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Steven Alan Levin v. United States of America; Frank M. Bishop

November 23, 2011

STEVEN ALAN LEVIN, PLAINTIFF-APPELLANT,
v.
UNITED STATES OF AMERICA; FRANK M. BISHOP, LCDR, MC, USNR 3855, DEFENDANTS-APPELLEES, AND ROBERT WRESCH, MOVANT-APPELLEE.



Appeal from the United States District Court for the District of Guam Frances Tydingco-Gatewood, Chief District Judge, Presiding D.C. No. 1:05-cv-00008

The opinion of the court was delivered by: Tallman, Circuit Judge

FOR PUBLICATION

OPINION

Submitted October 11, 2011*fn1 Honolulu, Hawaii

Before: Diarmuid F. O'Scannlain, Richard C. Tallman, and Milan D. Smith, Jr., Circuit Judges.

Opinion by Judge Tallman

OPINION

After his unsuccessful cataract surgery, Plaintiff-Appellant Steven Levin brought a claim for battery against the United States government and his United States Navy surgeon. The United States invoked the Gonzalez Act, 10 U.S.C. § 1089, immunizing individual military medical personnel from malpractice liability. We consider for the first time in our circuit whether § 1089(e) of the Gonzalez Act waives the govern-ment's sovereign immunity for common law battery claims. We hold that it does not, and we affirm the district court's dismissal of Levin's complaint for lack of subject-matter jurisdiction.

I

At some point prior to 2003, Levin was referred to the Ophthalmology Department of the U.S. Naval Hospital on Guam for evaluation of a cataract in his right eye. Lieutenant Commander Frank M. Bishop, M.D., performed the evaluation. He suggested a surgical procedure called "phakoemulsification with intraocular lens placement."

After discussing the procedure with Dr. Bishop, Levin gave his informed consent. He signed two consent forms, one entitled "Request for Administration of Anesthesia and for Performance of Operations and Other Procedures," and another entitled "Consent for Anesthesia Service." Dr. Bishop performed the eye surgery in March 2003.

Although Levin had previously given his informed consent to the procedure in writing, he claims he twice attempted orally to withdraw that consent just before the surgery. Levin suffered complications following the procedure, the full extent of which are unclear. Both sides agree that Levin requires continuing treatment and faces uncertain prospects for success.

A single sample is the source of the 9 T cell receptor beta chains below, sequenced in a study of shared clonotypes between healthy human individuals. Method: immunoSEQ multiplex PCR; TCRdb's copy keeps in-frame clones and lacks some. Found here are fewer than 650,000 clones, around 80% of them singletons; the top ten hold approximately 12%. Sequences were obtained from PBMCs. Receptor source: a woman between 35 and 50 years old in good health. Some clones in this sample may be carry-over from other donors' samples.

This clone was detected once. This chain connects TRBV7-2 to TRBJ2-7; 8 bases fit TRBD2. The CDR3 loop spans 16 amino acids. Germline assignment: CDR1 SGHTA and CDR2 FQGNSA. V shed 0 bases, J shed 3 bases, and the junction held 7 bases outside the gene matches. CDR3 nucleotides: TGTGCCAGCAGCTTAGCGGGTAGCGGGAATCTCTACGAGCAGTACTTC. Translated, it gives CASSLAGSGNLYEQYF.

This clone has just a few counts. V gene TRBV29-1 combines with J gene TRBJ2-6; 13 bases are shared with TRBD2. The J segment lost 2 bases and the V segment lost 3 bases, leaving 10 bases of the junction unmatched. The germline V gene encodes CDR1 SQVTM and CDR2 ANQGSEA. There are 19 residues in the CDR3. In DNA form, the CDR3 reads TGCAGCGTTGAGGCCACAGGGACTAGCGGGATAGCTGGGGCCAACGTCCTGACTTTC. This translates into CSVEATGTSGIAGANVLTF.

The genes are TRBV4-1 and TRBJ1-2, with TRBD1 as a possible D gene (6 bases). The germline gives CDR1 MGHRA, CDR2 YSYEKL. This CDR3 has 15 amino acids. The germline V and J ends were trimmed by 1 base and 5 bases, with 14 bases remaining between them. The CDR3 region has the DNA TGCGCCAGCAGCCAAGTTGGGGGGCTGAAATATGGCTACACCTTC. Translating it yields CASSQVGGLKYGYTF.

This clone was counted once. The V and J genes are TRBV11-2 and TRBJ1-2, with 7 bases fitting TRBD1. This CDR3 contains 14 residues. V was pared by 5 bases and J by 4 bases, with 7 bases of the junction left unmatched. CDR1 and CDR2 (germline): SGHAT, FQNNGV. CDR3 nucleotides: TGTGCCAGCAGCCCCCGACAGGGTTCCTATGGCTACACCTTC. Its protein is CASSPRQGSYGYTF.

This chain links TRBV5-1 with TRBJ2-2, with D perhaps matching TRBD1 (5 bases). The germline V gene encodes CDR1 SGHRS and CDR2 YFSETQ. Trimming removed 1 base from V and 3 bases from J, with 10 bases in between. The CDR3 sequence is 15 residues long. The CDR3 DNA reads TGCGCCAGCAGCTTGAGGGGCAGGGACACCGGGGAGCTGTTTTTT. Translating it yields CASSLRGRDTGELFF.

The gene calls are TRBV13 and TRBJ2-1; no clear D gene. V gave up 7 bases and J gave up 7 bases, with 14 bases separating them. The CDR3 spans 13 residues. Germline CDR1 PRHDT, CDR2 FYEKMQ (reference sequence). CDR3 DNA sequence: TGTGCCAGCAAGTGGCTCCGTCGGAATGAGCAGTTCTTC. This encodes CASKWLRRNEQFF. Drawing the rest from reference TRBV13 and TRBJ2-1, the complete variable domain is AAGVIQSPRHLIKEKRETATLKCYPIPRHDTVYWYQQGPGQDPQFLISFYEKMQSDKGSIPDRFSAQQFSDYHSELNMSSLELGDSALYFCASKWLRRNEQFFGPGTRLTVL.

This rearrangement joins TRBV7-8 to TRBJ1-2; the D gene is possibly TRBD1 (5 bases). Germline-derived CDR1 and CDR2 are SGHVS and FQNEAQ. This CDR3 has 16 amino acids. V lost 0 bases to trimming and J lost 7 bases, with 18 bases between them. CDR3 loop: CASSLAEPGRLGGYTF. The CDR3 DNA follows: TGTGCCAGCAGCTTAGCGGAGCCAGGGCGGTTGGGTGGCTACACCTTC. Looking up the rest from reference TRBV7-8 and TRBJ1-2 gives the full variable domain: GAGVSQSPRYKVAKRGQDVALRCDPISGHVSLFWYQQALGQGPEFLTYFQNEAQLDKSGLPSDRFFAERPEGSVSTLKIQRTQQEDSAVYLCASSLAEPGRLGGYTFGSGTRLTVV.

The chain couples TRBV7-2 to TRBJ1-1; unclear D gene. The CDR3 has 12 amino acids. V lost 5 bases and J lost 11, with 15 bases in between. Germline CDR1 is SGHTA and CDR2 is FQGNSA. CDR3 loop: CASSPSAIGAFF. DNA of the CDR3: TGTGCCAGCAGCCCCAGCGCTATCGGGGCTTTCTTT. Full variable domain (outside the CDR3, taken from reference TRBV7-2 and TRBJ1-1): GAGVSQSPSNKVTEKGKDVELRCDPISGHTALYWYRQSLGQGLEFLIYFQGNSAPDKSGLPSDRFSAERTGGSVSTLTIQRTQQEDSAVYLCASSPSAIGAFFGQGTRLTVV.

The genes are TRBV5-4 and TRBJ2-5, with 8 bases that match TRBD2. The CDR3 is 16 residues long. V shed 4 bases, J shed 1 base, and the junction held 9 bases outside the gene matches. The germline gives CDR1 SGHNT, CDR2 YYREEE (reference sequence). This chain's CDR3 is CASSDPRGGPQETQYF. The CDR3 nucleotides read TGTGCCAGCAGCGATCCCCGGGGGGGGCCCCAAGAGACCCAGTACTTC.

Levin filed this suit in the United States District Court for the District of Guam, alleging negligent medical malpractice and battery. Levin cited the Federal Tort Claims Act (FTCA) as one of the bases for federal jurisdiction. His complaint named two defendants: Dr. Bishop and the United States. The United States immediately substituted itself for Dr. Bishop, as the Gonzalez Act authorizes.

The parties commenced discovery. Despite many deadline extensions, Levin was unable to come forward with any expert testimony supporting his malpractice claim. At the close of discovery, the United States filed a motion for summary judgment on both the malpractice and battery claims. The district court recognized that, in the absence of expert tes- timony, there was no triable issue of fact on Levin's malpractice claim. The court thus granted summary judgment on the claim under Federal Rule of Civil Procedure 56. The court denied the United States' motion for summary judgment on the battery claim, ...


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